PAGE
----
I have long had a love of vernal pools. Almost every time I see or hear one near a trail I go to take a look. They come in many shapes and sizes, and not all will last through the season, but all are important to wildlife during breeding season. Especially invertebrates and amphibians. How wonderful is the sound of a poolful of spring peepers? It’s one of the best parts of spring.
What is a vernal pool? It is a temporary body of water often created by melt and rain water in spring. Sometimes they are called ephemeral ponds. Naturally occurring depressions collect this water but, the important part is that they don’t last. Eventually they dry up.
Some pools are large and run together eventually forming small streams at times. Some are tiny and fleeting –
But they are notoriously hard to photograph. I mean, basically they’re just big puddles with leaves at the bottom and plants hemming them in on all sides. They form in dense woods which can be rather flat which doesn’t get you much perspective. For that first shot I stood on a little hillock to get a tiny bit of elevation which works ok I think. The second was shot from my driveway which is a foot or so above the tiny pool, beside which grow ferns including my beloved maidenhair.
Ferns will be a big part of the landscape so I’ve given some thought to them in terms of the kinds of images I want to make. Reflections. Moss. Logs. Grass. All can be part of what makes a vernal pool vital. Discovering more about them is sure to bring me some surprises.
All of these photos were taken across the street from my house in a bunch of vacant land so it will be easy for me to visit often and document changes. That is the main reason I want to try my hand at this; ease of access. I dread bug season, but I will brave it for the sake of giving it a go. As a matter of fact, as I write this I already have a second visit done and I think I’ve found a couple of pools that will last long enough to show their cycles. I hope I can show how special and interesting these little habitats are. It certainly feels challenging and hopefully my creative spark ignites and I can break out of my rut a little bit.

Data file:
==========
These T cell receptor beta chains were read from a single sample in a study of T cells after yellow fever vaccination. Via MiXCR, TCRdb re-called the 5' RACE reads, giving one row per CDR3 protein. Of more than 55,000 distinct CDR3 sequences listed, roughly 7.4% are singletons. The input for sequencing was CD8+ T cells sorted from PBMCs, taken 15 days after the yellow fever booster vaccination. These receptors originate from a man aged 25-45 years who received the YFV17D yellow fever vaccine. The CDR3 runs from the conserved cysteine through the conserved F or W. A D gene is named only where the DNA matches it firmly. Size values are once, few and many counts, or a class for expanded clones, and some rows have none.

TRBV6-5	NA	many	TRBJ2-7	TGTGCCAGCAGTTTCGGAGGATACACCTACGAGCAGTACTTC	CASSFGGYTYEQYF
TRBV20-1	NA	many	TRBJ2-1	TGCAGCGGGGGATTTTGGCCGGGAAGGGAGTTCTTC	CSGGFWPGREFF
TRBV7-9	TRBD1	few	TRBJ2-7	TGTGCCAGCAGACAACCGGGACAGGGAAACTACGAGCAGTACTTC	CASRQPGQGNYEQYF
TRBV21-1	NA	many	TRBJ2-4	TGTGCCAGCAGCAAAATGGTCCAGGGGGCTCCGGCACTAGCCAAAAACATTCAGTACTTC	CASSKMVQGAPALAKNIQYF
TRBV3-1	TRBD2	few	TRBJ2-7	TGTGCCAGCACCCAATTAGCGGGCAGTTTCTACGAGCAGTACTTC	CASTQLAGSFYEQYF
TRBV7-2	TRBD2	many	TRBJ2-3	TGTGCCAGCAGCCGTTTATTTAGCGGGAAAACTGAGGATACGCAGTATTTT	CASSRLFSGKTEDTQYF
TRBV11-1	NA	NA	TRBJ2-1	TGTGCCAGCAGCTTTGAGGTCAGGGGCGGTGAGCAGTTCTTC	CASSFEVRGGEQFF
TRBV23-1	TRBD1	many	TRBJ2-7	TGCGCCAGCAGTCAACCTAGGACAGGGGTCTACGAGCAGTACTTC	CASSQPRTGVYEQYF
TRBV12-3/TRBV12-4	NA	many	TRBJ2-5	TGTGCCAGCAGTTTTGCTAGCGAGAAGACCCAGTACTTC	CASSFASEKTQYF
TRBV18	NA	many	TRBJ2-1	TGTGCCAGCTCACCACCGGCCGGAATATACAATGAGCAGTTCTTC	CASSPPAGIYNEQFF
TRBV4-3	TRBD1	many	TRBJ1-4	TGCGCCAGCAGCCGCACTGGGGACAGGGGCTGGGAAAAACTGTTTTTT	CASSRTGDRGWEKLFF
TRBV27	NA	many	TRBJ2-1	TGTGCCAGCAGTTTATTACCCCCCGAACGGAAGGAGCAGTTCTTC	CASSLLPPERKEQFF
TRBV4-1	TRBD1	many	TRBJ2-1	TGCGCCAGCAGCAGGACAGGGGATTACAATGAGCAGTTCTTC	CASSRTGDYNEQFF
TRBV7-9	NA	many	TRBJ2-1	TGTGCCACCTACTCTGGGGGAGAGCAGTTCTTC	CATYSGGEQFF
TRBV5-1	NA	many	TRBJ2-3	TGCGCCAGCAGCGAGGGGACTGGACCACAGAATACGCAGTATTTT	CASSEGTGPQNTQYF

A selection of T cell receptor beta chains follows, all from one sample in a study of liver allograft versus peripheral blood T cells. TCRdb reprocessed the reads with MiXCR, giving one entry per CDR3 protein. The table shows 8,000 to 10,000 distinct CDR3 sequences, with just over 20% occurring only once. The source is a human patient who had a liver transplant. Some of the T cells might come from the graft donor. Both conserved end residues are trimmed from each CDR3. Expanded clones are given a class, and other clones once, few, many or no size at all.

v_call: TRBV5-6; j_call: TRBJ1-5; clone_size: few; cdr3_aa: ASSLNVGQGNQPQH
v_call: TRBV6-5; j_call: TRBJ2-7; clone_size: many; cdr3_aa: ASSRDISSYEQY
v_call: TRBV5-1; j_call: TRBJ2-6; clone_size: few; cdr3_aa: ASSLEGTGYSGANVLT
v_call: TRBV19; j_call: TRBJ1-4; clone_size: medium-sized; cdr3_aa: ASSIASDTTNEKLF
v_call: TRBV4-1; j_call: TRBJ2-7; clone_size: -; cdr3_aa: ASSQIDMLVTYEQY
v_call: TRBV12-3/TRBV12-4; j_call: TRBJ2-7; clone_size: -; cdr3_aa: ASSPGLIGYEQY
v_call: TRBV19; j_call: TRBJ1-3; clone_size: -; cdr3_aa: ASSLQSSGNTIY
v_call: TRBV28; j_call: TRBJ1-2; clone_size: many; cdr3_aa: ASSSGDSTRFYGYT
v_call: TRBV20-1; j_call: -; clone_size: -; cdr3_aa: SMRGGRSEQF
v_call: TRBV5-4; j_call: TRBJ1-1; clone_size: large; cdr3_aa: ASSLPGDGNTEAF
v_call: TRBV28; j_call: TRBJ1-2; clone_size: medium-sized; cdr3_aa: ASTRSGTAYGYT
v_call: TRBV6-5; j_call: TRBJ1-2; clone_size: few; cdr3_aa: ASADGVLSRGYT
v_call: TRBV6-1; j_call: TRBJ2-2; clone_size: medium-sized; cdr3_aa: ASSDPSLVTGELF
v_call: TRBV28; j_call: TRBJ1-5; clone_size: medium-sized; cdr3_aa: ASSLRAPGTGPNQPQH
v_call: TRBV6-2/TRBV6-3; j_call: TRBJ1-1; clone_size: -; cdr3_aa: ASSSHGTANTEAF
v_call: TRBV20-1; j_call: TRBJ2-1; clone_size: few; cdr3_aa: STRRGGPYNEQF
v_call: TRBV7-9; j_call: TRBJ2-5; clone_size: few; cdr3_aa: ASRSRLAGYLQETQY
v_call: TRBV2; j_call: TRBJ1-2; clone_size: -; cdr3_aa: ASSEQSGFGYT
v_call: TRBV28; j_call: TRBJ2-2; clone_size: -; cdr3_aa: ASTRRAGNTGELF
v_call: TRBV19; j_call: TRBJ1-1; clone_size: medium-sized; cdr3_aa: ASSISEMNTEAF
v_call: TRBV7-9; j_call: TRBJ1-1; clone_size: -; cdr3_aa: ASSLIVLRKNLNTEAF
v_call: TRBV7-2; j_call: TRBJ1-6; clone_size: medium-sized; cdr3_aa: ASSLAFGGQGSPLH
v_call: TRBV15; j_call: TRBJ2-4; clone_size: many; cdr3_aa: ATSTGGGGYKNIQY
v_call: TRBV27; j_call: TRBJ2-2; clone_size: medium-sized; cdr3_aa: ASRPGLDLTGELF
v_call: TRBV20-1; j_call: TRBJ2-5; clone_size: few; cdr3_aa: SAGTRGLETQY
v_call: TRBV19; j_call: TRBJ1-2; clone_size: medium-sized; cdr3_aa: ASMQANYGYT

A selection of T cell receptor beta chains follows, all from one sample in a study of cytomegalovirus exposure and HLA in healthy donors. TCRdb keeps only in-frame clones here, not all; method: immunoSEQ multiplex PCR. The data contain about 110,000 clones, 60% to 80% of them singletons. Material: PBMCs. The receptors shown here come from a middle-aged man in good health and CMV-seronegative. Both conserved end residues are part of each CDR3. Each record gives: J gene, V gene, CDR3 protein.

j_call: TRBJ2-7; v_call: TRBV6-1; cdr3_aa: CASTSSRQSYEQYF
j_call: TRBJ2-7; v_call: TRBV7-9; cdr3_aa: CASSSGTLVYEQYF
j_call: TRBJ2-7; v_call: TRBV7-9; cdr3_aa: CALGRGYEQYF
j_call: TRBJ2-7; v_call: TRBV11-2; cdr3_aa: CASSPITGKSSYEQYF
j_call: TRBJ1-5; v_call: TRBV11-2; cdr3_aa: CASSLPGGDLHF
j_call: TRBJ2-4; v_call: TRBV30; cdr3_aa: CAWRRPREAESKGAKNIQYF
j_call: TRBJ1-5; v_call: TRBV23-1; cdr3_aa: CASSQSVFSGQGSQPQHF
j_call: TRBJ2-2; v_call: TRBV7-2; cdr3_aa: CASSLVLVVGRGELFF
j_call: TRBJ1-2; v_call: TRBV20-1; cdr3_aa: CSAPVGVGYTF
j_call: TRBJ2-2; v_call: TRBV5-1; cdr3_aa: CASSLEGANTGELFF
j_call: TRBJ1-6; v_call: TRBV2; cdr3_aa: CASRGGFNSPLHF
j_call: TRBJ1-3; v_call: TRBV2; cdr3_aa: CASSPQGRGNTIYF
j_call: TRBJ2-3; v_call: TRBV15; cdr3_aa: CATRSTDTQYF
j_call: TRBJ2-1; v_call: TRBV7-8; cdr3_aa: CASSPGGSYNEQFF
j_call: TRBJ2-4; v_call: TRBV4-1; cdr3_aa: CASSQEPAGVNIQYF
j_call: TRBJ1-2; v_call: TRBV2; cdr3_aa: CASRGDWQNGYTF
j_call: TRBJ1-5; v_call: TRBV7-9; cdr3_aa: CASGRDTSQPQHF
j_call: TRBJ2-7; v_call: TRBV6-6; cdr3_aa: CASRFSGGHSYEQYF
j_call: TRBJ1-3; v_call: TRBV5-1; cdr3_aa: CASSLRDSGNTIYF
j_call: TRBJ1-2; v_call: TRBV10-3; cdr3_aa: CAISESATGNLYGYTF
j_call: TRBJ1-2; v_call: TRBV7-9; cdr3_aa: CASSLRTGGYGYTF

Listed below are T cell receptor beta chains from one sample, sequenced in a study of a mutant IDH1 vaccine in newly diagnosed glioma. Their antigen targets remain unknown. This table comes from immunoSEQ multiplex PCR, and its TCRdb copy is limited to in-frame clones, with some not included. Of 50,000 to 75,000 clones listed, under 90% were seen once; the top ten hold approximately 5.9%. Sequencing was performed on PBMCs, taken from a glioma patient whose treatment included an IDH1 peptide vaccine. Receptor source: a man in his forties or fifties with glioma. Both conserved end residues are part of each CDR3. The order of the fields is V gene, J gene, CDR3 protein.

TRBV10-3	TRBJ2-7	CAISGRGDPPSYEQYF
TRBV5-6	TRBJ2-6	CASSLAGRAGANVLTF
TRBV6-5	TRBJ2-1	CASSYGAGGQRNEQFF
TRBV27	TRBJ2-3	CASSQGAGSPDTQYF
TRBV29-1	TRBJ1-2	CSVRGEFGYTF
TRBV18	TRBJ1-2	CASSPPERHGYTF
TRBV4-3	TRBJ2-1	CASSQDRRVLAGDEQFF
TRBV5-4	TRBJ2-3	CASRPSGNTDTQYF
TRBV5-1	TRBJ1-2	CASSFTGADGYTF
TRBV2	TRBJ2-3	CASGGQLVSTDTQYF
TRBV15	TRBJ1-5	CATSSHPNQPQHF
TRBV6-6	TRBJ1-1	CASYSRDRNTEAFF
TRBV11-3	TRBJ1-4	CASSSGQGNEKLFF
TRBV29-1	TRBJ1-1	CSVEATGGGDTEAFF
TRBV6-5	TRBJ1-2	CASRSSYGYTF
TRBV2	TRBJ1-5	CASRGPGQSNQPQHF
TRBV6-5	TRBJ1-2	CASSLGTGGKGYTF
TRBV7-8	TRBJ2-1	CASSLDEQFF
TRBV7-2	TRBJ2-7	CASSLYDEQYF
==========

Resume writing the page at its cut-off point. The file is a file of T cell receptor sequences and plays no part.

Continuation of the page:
Another subject I love in winter are brooks, streams and rivers. Or more properly for Wisconsin, a creek. Ripley Creek in particular. It’s a lovely, but overgrown waterway that feeds into the Wisconsin river just south of my house. The trailhead is 8 minutes away so it’s becoming a go-to spot in much the same way as Tucker and Purgatory brooks used to be for me in NH.
My usual approach to this kind of shot is to use a slow shutter speed and smooth the water, but this time I decided that the smooth element was already there – the snow – and so I left off the filter(s) and used a faster shutter speed. This gave me a rougher, more jagged texture in the water and that contrasts nicely with the snowy blanket on the shore.
The camera was on the tripod for both those shots, but sometimes I just couldn’t get it into the right position and I had to hand hold. Luckily I could brace myself pretty well and there was enough light that I didn’t have to go to a very high ISO.
I had to go for it though because of the shapes the ice forms behind the boulders. Isn’t it great? You can see that the water slows down behind the rocks and so that’s where the ice forms first. I was jammed into the branches of a hemlock sapling for this one, trying to back up enough to get the near ice formation and the right bank into the shot without getting the branches in the way. Not a bad effort and one of my favorites for the series.